Woman rescues badly burnt koala from bushfire

National and World

A woman rescued a badly burnt and wailing koala from an Australian bushfire

LONG FLAT, Australia (CBS Newspath) — A woman rescued a badly burnt and wailing koala from an Australian bushfire on Tuesday, November 19, 2019. The marsupial was spotted crossing a road amongst the flames near Long Flat in New South Wales.

The woman, who told Australia’s Nine News her name was Toni, rushed to the koala’s aid, wrapping the animal in her shirt and a blanket and pouring water over it. She said she would transport the injured koala to the nearby Port Macquarie Koala Hospital.

The country’s koala populations have been a major victim of the flames, with more than 350 of the marsupials feared killed in a major habitat.

In Queensland, a Cattle Dog cross-breed named Bear, has been trained to find and save koalas injured in Australia’s recent devastating bushfires. Bear is also able to locate quolls and other small Australian marsupials in the wild. Bear has found dozens of koalas in need and for research purposes so far this year, but is yet to find any since starting his bushfire deployment earlier this month.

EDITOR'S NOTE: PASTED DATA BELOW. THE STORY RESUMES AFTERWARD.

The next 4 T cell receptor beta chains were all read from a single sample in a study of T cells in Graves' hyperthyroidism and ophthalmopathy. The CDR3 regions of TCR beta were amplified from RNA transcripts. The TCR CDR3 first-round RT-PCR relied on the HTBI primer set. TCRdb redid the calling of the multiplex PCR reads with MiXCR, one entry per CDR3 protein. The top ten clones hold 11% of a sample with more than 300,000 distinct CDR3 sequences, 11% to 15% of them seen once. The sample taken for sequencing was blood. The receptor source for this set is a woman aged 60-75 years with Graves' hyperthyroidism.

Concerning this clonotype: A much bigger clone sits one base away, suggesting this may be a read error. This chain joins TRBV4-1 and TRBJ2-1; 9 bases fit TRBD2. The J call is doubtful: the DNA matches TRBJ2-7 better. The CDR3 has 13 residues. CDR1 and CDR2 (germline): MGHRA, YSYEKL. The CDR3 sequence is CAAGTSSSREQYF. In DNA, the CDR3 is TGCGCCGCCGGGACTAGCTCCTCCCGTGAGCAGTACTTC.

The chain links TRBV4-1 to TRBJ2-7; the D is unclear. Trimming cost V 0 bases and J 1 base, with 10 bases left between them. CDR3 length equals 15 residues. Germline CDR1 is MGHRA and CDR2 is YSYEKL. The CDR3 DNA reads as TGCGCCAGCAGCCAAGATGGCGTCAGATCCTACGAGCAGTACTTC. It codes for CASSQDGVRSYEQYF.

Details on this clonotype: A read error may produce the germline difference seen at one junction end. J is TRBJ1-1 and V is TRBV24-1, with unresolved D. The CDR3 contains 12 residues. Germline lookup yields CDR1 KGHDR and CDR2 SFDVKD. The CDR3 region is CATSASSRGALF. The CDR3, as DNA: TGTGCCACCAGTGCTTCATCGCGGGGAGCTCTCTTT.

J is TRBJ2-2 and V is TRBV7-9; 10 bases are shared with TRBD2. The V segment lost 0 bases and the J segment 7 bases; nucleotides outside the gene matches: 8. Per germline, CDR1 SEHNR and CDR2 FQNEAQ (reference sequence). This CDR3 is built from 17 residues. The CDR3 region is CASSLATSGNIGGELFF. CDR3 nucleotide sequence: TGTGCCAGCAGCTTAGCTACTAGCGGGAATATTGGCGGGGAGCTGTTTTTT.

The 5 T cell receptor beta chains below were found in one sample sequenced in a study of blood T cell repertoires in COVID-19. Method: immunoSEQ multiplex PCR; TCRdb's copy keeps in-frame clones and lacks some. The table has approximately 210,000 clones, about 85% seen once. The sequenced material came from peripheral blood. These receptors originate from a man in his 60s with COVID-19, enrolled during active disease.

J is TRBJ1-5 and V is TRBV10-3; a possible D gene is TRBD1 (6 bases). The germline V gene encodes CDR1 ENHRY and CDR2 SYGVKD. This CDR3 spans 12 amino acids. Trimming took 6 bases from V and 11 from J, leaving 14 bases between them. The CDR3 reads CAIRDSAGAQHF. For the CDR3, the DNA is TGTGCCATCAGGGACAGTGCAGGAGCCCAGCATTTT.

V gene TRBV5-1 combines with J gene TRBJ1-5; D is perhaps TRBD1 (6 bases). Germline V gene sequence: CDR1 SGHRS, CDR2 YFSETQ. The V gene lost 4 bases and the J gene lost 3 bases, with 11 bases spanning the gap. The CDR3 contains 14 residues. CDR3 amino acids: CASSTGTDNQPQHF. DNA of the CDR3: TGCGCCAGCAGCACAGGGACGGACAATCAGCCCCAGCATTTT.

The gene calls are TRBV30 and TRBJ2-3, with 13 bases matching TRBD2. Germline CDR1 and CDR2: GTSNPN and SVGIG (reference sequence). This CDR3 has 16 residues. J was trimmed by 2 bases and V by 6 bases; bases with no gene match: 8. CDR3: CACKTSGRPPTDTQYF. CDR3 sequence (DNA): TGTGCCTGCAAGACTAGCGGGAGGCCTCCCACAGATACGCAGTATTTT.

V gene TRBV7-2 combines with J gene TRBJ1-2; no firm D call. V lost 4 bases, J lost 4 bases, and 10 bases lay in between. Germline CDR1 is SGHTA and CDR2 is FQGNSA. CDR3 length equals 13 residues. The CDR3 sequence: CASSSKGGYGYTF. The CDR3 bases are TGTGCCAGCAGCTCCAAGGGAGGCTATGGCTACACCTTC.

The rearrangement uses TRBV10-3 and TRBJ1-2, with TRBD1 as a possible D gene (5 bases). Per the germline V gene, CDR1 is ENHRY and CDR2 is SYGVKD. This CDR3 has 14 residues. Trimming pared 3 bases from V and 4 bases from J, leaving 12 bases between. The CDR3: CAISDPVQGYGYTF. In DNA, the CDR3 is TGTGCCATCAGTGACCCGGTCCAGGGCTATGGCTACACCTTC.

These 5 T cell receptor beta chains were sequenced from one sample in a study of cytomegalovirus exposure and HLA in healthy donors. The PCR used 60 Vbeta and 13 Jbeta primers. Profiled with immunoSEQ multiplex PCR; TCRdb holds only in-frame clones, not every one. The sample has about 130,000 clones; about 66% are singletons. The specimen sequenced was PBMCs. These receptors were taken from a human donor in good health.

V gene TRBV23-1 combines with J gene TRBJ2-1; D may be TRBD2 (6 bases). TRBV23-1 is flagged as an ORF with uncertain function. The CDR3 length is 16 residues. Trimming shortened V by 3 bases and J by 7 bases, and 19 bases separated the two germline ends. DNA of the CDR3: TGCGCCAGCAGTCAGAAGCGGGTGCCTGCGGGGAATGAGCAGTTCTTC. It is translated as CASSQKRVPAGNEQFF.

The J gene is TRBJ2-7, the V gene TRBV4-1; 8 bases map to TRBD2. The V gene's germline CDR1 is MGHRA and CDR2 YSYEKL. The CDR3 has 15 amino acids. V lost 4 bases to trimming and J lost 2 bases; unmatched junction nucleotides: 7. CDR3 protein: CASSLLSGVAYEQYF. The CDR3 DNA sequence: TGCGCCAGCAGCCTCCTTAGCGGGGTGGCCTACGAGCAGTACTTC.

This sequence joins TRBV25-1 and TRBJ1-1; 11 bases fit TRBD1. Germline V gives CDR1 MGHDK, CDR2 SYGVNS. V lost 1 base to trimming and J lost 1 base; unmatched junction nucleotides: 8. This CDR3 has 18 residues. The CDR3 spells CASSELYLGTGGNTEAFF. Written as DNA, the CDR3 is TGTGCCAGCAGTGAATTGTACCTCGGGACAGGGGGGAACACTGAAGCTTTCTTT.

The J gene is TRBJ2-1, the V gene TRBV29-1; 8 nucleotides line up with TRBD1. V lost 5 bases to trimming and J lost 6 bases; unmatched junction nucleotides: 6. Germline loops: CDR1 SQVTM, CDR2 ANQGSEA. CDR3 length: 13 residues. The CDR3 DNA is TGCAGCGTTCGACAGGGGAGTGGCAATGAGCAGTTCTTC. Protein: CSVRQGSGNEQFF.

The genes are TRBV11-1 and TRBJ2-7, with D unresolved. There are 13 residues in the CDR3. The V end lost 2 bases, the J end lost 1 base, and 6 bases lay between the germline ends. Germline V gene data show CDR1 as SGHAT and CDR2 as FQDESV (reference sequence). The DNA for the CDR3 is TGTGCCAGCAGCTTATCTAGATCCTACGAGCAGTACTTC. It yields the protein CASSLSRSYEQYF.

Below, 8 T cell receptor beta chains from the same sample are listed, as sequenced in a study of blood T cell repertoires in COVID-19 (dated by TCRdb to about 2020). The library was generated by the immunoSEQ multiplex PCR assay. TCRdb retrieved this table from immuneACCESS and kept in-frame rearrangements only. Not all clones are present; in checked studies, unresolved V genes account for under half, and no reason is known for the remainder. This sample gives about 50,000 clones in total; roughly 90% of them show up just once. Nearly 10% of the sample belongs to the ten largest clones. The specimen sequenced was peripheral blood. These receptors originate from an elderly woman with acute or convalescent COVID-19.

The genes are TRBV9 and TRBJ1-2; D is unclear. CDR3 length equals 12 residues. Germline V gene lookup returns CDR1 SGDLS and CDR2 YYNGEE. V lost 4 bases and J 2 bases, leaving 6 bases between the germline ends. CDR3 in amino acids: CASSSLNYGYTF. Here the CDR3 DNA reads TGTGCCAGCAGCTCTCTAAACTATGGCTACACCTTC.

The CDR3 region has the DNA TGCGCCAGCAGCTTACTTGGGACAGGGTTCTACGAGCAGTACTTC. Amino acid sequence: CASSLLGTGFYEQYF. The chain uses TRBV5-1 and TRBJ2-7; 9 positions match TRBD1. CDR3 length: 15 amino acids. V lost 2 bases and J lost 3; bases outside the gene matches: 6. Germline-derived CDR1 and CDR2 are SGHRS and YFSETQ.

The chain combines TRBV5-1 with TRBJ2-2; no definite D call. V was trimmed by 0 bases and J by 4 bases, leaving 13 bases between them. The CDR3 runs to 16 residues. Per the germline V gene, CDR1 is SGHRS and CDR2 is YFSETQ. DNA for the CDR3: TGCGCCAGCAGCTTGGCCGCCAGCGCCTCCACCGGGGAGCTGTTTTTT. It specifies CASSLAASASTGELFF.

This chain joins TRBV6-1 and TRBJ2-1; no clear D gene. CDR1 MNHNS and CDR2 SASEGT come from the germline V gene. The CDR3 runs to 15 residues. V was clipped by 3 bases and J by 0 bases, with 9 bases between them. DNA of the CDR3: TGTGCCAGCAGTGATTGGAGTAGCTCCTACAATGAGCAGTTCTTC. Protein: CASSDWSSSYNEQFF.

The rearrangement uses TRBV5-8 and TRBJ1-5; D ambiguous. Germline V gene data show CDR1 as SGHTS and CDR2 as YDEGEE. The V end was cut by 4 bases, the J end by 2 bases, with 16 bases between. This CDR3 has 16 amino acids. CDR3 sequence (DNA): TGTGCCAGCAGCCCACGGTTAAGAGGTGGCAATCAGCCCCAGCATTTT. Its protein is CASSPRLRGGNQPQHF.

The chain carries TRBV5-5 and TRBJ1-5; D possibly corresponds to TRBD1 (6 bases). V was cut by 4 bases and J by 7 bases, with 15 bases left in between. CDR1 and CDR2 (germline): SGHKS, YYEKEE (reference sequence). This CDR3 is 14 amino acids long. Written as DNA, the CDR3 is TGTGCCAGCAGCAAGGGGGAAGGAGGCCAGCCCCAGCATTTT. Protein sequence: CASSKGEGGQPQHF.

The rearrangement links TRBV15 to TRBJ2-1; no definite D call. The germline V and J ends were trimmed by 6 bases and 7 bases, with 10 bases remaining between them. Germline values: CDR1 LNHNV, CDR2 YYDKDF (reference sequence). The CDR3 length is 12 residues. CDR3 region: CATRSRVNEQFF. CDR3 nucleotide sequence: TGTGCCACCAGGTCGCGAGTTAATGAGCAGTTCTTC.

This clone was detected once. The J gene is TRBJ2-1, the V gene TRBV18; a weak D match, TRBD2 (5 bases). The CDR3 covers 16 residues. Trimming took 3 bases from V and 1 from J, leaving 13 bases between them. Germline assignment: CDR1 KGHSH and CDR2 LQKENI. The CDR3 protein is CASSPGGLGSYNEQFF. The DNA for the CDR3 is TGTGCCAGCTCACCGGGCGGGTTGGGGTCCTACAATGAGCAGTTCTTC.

Population estimates for koalas, native to Australia, vary widely, from as few as 50,000 to little more than 100,000.

They dwell mostly in eucalypt forests in eastern states and on the coastal fringes, usually living up to 20 years, carrying their young in a pouch and sleeping for up to 18 hours a day.

Australia is prone to bushfires in its dry, hot summers, but fierce blazes have been sparked early, in the southern spring, by a long drought and soaring temperatures.

Bushfires have so far this month claimed at least four lives, burnt about 2.5 million acres (1 million hectares) of farmland and bush and destroyed more than 300 homes.

The current bushfire crisis has mostly been contained to the east coast of NSW and Queensland states, but officials in South Australia warned on Tuesday that forecast near-record temperatures raises the risks in that state.

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